This case of Wood v Capita Insurance Services Limited provides a fresh update on indemnity clauses in commercial agreements. Although the facts of the case are not strictly related to construction, it is important to note the principles that will apply when it comes to drafting indemnity clauses in construction contracts, warranties and other consultant appointments.
In brief, Capita acquired an insurance brokerage company (Sureterm) from Mr Wood. Shortly after the transaction, staff at Sureterm raised concerns with Capita about its sale processes. Capita conducted a review and found out that Sureterm had been misleading its customers in order to make sales. Capita and Sureterm informed the Financial Service Authority and agreed to pay compensation to customers affected by the mis-selling.
The relevant clause in the Sale and Purchase Agreement, clause 17.11, provided an indemnity in the following terms:
“the Sellers undertake to pay to the Buyer an amount equal to the amount which would be required to indemnify the Buyer […] against all actions, proceedings, losses, claims, damages, costs, charges, expenses and liabilities suffered or incurred and all fines, compensation or remedial action or payment imposed on or required to be made by the Company following rand arising out of claims or complaints registered with the FSA, the Financial Services Ombudsman or any other Auhtority against the Company, the Sellers or any Relevant Person and which relate to the period prior to the Completion Date pertaining to any mis-selling or suspected mis-selling of any insurance or insurance related product or service”.
Capita brought a claim against Wood under clause 17.11, alleging that it suffered loss because of the mis-selling prior to completion of the purchase. Wood claimed that the circumstances were outside the scope of the indemnity as the requirement to compensate was not as brought about by Sureterm’s customers or any complaints by those customers.
The High Court held that Wood was required to indemnify Capita even though no claim or complaints had been made by any affected customers.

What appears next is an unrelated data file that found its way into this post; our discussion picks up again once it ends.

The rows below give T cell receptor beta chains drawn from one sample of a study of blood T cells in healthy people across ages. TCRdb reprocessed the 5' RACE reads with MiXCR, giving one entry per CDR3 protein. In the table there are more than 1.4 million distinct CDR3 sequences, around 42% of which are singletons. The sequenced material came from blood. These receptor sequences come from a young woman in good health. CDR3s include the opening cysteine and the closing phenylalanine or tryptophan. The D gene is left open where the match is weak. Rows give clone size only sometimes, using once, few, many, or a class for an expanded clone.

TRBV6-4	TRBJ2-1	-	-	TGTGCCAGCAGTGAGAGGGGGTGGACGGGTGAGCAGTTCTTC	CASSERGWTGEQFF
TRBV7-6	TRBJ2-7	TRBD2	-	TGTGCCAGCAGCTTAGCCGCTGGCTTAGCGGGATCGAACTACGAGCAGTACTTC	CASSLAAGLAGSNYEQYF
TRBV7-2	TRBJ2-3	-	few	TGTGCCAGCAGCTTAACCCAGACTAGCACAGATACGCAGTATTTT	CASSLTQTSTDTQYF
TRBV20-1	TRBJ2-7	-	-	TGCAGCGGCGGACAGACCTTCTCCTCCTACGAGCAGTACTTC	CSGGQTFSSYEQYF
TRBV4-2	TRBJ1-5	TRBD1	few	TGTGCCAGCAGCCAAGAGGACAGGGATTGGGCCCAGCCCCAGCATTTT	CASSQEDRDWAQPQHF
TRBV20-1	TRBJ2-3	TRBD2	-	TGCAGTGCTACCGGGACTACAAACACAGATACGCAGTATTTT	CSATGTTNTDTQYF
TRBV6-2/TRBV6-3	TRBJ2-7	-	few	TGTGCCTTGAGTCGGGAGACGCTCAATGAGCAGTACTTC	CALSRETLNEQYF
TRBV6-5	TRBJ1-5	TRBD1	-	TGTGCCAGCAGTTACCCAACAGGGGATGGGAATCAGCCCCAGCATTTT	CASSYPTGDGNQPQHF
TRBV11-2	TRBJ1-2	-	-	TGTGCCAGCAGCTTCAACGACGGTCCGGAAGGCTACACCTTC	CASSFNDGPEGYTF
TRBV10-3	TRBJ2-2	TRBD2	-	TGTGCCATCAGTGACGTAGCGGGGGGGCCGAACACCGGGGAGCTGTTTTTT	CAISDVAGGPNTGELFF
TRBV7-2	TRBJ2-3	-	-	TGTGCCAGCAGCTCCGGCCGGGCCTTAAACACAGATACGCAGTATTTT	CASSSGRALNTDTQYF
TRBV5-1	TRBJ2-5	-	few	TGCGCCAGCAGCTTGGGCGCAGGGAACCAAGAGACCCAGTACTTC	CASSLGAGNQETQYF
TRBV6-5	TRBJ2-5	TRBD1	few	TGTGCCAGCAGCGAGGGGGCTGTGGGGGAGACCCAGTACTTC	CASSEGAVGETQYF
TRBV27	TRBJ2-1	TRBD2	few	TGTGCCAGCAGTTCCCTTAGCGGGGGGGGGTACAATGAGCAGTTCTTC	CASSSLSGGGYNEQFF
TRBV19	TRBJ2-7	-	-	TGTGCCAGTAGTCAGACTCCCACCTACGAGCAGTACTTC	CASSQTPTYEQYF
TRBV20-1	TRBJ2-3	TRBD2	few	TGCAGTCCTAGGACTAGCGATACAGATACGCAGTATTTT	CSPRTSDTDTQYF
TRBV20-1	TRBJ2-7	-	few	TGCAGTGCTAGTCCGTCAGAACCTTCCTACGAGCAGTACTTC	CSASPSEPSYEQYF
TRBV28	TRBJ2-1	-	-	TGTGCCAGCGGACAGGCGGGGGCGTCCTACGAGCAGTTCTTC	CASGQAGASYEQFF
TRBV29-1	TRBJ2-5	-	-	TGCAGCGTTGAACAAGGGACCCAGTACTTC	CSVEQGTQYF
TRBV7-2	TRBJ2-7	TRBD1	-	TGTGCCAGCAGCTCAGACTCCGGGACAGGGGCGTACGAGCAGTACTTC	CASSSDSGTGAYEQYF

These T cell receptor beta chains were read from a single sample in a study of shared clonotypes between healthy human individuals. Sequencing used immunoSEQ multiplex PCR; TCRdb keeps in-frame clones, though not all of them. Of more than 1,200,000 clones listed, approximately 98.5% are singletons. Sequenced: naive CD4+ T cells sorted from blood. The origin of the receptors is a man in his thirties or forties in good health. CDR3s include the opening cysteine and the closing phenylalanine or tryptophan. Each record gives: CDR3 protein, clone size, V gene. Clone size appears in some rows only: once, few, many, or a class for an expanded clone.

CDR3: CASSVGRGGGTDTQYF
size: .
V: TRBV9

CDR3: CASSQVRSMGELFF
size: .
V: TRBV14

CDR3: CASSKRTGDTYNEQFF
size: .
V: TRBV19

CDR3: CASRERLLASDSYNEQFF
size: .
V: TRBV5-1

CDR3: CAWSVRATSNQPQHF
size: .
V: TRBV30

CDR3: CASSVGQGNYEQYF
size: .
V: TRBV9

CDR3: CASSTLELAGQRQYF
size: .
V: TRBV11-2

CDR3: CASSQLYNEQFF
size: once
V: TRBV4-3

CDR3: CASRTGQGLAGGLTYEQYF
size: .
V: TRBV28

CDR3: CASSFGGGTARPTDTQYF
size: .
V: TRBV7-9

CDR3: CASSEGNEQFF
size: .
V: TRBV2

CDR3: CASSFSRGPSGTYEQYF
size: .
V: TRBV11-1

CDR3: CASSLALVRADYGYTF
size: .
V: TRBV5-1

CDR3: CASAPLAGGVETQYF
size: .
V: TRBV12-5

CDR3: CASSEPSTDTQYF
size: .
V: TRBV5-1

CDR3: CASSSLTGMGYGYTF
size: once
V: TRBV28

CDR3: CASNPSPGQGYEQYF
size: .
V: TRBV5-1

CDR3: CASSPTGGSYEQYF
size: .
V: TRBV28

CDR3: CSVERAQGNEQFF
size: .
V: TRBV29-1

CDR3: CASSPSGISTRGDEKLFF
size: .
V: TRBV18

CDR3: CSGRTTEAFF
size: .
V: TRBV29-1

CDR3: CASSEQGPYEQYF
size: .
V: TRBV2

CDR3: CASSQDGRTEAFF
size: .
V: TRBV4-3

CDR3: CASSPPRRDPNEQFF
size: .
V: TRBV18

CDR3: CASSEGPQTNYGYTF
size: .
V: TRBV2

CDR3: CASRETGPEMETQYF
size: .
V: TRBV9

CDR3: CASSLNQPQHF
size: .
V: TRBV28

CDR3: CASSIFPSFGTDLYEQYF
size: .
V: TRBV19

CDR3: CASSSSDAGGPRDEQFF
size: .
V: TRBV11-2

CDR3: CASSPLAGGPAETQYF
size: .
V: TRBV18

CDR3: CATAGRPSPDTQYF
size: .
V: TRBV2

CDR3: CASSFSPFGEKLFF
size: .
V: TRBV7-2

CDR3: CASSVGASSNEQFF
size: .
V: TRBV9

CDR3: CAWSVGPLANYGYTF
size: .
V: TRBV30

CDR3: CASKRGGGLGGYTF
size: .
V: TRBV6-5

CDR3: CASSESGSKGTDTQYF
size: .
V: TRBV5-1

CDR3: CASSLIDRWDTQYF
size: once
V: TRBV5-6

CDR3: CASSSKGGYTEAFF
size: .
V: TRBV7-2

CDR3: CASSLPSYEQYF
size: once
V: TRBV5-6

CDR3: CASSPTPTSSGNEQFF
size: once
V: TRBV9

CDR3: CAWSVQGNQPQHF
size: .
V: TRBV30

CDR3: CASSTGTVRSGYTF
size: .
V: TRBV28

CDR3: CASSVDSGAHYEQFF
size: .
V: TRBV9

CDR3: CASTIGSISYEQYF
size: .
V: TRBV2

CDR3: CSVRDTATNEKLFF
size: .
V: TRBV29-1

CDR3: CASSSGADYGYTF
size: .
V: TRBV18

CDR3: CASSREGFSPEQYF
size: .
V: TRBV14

The Court of Appeal reversed the decision in favour of Wood.
Capita appealed to the Surpreme Court arguing that Court of Appeal had placed too much emphasis on the literal meaning of the words in the indemnity clause and not given serious consideration of the facts of the matter.
The Supreme Court decision
The Supreme Court dismissed the appeal.
The Supreme Court stressed that the correct approach was to consider the contract as a whole and, subject to the nature and quality of drafting, give more or less weight in terms of commercial common sense.
The Court also rejected Capita’s argument that “all actions, proceedings, losses, claims, damages, costs, charges, expenses, and liabilities suffered or incurred” would trigger the indemnity clause, regardless of whether any complaints or claims had been lodged with FSA.
In reaching its decision, the Supreme Court relied on the wording of separate warranties provided by Wood in the SPA which covered the same aspects as the indemnity clause. Considering the SPA as whole, the Court concluded that it was Wood’s intention to limit its liability and exposure to further risks under the indemnity clause.
What does this mean for us
Again, this case shows the importance of clear drafting in commercial contracts. This is particularly relevant to construction contracts, consultant appointments and other security documents where standard indemnity clauses are often used. The case also shows the importance of considering the wider contractual context as the Court will use this to interpret the parties’ intentions.